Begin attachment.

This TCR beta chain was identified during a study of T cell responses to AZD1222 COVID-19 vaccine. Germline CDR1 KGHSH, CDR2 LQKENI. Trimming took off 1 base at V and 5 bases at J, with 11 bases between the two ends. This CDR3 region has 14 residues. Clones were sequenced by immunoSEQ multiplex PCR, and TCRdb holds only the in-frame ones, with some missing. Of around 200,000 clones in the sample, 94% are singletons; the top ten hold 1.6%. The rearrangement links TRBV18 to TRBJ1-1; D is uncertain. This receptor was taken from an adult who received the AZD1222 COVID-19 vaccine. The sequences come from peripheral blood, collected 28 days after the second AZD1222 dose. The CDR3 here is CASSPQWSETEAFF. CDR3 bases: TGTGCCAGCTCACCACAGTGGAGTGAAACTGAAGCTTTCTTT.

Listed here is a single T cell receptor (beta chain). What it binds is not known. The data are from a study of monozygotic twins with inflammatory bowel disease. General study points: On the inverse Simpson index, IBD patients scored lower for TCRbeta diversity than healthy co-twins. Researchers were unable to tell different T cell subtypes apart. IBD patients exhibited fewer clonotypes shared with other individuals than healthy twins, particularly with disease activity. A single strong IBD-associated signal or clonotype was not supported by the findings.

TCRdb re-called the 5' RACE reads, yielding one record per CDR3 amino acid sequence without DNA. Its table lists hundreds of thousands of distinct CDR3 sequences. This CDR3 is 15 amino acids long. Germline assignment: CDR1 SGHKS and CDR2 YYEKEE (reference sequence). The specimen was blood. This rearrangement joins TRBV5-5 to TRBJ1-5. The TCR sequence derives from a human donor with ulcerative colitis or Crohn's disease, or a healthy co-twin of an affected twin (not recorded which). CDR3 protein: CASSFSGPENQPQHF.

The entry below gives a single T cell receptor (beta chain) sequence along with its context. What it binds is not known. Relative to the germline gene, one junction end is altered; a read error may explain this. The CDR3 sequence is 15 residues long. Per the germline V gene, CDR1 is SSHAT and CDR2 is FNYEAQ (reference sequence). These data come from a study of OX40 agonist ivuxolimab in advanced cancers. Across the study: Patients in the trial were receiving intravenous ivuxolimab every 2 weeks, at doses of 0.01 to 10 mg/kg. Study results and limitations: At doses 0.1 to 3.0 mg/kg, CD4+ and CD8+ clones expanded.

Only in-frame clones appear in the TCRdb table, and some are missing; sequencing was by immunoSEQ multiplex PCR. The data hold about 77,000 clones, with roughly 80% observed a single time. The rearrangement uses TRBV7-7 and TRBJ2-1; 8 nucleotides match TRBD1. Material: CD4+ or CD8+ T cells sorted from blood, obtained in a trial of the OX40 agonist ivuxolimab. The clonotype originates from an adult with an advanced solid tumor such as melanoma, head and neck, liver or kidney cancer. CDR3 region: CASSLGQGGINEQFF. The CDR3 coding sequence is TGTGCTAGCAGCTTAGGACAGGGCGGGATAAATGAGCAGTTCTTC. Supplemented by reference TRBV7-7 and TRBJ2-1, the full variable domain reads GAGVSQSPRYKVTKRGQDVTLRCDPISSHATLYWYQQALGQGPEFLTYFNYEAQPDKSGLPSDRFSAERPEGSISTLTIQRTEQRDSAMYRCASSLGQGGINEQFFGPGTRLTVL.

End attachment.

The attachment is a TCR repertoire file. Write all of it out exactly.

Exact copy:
This TCR beta chain was identified during a study of T cell responses to AZD1222 COVID-19 vaccine. Germline CDR1 KGHSH, CDR2 LQKENI. Trimming took off 1 base at V and 5 bases at J, with 11 bases between the two ends. This CDR3 region has 14 residues. Clones were sequenced by immunoSEQ multiplex PCR, and TCRdb holds only the in-frame ones, with some missing. Of around 200,000 clones in the sample, 94% are singletons; the top ten hold 1.6%. The rearrangement links TRBV18 to TRBJ1-1; D is uncertain. This receptor was taken from an adult who received the AZD1222 COVID-19 vaccine. The sequences come from peripheral blood, collected 28 days after the second AZD1222 dose. The CDR3 here is CASSPQWSETEAFF. CDR3 bases: TGTGCCAGCTCACCACAGTGGAGTGAAACTGAAGCTTTCTTT.

Listed here is a single T cell receptor (beta chain). What it binds is not known. The data are from a study of monozygotic twins with inflammatory bowel disease. General study points: On the inverse Simpson index, IBD patients scored lower for TCRbeta diversity than healthy co-twins. Researchers were unable to tell different T cell subtypes apart. IBD patients exhibited fewer clonotypes shared with other individuals than healthy twins, particularly with disease activity. A single strong IBD-associated signal or clonotype was not supported by the findings.

TCRdb re-called the 5' RACE reads, yielding one record per CDR3 amino acid sequence without DNA. Its table lists hundreds of thousands of distinct CDR3 sequences. This CDR3 is 15 amino acids long. Germline assignment: CDR1 SGHKS and CDR2 YYEKEE (reference sequence). The specimen was blood. This rearrangement joins TRBV5-5 to TRBJ1-5. The TCR sequence derives from a human donor with ulcerative colitis or Crohn's disease, or a healthy co-twin of an affected twin (not recorded which). CDR3 protein: CASSFSGPENQPQHF.

The entry below gives a single T cell receptor (beta chain) sequence along with its context. What it binds is not known. Relative to the germline gene, one junction end is altered; a read error may explain this. The CDR3 sequence is 15 residues long. Per the germline V gene, CDR1 is SSHAT and CDR2 is FNYEAQ (reference sequence). These data come from a study of OX40 agonist ivuxolimab in advanced cancers. Across the study: Patients in the trial were receiving intravenous ivuxolimab every 2 weeks, at doses of 0.01 to 10 mg/kg. Study results and limitations: At doses 0.1 to 3.0 mg/kg, CD4+ and CD8+ clones expanded.

Only in-frame clones appear in the TCRdb table, and some are missing; sequencing was by immunoSEQ multiplex PCR. The data hold about 77,000 clones, with roughly 80% observed a single time. The rearrangement uses TRBV7-7 and TRBJ2-1; 8 nucleotides match TRBD1. Material: CD4+ or CD8+ T cells sorted from blood, obtained in a trial of the OX40 agonist ivuxolimab. The clonotype originates from an adult with an advanced solid tumor such as melanoma, head and neck, liver or kidney cancer. CDR3 region: CASSLGQGGINEQFF. The CDR3 coding sequence is TGTGCTAGCAGCTTAGGACAGGGCGGGATAAATGAGCAGTTCTTC. Supplemented by reference TRBV7-7 and TRBJ2-1, the full variable domain reads GAGVSQSPRYKVTKRGQDVTLRCDPISSHATLYWYQQALGQGPEFLTYFNYEAQPDKSGLPSDRFSAERPEGSISTLTIQRTEQRDSAMYRCASSLGQGGINEQFFGPGTRLTVL.